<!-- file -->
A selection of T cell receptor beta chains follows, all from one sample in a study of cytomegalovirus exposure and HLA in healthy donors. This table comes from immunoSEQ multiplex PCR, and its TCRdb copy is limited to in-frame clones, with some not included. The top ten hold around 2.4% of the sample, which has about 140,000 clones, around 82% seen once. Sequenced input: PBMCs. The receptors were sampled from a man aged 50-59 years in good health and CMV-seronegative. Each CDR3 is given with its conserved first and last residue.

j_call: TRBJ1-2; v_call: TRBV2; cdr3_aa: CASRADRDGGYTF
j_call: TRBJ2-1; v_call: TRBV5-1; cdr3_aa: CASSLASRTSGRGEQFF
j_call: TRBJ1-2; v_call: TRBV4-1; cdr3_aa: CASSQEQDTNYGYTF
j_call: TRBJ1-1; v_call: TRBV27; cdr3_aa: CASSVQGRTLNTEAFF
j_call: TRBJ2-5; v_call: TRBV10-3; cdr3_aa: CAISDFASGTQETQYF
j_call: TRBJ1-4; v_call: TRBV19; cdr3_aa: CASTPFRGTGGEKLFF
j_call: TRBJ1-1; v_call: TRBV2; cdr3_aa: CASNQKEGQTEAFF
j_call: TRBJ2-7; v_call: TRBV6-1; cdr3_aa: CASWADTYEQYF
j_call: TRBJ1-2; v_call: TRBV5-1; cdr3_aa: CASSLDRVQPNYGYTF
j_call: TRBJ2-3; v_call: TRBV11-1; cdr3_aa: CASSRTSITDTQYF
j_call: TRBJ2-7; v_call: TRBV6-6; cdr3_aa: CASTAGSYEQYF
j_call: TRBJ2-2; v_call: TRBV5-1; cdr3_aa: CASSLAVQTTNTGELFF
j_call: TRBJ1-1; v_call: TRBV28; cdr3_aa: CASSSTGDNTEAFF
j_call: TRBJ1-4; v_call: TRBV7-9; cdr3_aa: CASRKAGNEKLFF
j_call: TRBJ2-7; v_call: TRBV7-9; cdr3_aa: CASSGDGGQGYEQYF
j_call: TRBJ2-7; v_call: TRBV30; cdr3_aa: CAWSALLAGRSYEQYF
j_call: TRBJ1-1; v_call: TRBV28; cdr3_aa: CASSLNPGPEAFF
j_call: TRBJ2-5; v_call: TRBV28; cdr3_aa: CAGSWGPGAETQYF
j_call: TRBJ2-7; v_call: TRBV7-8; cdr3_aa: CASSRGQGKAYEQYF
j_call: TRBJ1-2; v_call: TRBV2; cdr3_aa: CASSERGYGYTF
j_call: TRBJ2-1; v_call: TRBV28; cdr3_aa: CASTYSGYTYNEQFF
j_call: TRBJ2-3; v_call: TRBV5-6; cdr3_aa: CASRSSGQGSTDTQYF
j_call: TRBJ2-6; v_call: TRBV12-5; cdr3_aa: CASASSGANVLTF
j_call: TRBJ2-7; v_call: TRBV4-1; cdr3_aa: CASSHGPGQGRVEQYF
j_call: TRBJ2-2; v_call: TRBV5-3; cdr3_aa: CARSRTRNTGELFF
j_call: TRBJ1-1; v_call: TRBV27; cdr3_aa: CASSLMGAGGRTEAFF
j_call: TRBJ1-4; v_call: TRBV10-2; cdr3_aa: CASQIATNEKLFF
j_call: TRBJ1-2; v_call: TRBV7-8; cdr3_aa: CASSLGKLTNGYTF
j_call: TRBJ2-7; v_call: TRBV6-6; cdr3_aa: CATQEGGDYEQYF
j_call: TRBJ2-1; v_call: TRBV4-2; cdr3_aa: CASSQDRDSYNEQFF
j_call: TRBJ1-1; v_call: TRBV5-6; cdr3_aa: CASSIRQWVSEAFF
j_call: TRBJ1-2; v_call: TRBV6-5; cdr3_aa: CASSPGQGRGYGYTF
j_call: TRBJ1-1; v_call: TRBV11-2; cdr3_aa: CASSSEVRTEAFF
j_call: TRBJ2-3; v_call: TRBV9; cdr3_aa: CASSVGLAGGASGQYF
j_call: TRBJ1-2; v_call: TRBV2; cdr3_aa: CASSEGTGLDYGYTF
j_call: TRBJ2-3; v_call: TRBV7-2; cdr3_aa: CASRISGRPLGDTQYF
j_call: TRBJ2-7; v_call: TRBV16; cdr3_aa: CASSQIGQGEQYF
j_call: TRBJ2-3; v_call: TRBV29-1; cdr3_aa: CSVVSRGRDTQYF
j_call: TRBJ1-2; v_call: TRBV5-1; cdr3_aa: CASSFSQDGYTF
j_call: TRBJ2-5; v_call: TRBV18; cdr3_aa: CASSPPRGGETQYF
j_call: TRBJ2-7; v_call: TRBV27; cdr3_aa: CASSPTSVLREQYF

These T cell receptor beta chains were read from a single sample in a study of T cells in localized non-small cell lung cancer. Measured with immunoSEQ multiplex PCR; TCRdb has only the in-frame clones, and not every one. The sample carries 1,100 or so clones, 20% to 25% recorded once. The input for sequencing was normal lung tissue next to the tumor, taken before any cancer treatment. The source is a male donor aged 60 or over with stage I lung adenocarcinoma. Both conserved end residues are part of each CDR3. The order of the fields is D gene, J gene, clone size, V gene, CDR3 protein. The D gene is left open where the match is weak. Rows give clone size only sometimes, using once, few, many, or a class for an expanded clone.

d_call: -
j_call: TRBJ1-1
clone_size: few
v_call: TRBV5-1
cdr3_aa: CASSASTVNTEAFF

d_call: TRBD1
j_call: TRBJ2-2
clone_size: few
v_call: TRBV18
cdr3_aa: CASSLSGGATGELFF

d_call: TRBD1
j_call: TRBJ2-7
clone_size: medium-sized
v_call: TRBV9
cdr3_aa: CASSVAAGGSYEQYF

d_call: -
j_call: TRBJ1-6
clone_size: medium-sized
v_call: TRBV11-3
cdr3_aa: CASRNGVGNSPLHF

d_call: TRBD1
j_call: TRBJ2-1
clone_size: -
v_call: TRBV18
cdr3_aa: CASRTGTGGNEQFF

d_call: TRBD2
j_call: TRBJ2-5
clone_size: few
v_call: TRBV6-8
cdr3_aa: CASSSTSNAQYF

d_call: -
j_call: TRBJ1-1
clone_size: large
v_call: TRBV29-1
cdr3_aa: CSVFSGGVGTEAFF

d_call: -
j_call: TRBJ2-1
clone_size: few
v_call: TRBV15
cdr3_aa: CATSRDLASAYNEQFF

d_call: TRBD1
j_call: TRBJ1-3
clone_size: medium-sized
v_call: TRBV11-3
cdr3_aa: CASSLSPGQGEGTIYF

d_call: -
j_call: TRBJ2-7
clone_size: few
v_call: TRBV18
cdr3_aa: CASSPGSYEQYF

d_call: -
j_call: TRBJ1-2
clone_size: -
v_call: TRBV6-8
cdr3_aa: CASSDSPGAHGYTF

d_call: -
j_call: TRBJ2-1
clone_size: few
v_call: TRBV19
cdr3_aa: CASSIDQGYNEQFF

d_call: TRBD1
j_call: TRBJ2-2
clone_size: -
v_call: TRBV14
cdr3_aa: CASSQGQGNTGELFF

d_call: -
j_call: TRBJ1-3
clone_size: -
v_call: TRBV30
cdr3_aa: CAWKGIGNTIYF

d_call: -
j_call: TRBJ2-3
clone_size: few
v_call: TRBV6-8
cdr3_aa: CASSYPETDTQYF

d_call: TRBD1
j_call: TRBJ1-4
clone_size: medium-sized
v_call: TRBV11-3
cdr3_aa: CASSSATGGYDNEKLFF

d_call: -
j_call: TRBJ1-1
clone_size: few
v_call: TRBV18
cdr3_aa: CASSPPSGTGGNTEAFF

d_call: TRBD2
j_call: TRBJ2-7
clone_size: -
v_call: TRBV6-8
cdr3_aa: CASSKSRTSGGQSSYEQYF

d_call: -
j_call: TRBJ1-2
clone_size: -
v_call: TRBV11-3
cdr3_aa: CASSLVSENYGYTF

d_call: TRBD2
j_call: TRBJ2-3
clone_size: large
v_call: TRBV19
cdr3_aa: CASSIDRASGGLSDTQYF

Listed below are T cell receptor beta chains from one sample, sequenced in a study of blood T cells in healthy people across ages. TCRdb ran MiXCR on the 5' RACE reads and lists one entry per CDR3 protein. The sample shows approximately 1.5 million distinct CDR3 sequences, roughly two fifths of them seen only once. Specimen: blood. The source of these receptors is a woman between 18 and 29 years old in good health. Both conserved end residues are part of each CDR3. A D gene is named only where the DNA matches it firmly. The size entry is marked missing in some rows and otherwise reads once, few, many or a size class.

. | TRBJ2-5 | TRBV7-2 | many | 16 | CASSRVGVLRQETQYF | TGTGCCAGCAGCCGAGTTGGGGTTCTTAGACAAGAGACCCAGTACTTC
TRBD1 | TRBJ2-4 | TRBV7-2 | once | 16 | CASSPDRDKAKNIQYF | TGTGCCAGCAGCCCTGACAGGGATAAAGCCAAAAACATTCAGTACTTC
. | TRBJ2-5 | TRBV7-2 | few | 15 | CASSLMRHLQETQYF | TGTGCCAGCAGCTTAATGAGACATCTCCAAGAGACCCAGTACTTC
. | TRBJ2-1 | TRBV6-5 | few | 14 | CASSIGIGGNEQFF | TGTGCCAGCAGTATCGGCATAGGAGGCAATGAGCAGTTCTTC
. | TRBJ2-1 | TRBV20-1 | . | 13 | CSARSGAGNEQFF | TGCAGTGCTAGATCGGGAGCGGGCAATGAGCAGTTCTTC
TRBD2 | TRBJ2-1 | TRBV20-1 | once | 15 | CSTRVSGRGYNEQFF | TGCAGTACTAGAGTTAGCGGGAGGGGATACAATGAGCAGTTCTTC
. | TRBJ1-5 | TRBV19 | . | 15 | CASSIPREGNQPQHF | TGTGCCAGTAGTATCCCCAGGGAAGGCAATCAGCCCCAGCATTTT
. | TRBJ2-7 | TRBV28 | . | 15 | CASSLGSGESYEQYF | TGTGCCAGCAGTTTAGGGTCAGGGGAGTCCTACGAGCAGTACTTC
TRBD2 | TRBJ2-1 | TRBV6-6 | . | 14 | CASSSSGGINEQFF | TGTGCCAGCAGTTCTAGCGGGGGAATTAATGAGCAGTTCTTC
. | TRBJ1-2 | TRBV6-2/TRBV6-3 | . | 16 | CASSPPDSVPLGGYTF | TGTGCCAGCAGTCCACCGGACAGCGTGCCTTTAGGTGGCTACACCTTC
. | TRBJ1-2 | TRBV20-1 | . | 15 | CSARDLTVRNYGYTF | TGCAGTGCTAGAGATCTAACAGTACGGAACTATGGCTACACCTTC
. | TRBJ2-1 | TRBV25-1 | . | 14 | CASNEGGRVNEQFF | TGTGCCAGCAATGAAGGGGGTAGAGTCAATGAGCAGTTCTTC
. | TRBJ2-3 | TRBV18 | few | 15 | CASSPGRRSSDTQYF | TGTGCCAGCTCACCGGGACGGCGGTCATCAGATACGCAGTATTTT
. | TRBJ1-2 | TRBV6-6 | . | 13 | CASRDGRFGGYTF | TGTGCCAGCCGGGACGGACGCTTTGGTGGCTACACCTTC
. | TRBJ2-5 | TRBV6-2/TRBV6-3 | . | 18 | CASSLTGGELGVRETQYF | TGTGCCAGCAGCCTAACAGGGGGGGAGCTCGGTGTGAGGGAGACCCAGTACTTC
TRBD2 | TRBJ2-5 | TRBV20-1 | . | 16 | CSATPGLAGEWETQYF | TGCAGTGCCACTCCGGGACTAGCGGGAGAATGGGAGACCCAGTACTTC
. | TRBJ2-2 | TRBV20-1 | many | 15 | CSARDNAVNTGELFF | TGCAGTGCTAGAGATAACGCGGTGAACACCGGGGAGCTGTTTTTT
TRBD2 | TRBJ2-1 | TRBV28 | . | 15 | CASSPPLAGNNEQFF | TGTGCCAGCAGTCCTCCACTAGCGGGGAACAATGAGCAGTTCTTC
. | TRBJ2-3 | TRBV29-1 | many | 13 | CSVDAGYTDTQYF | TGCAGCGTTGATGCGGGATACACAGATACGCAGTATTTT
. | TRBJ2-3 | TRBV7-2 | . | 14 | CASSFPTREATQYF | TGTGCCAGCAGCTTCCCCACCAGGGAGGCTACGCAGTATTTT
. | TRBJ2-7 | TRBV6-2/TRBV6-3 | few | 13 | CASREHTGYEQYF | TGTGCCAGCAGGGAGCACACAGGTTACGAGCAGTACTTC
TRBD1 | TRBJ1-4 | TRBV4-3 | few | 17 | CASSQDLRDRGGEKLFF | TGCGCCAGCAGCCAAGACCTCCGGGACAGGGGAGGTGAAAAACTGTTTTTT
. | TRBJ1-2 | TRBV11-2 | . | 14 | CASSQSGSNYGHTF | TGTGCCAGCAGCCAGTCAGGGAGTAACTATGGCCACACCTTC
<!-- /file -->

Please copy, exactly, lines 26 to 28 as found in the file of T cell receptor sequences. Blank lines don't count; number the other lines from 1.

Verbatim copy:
j_call: TRBJ2-2; v_call: TRBV5-3; cdr3_aa: CARSRTRNTGELFF
j_call: TRBJ1-1; v_call: TRBV27; cdr3_aa: CASSLMGAGGRTEAFF
j_call: TRBJ1-4; v_call: TRBV10-2; cdr3_aa: CASQIATNEKLFF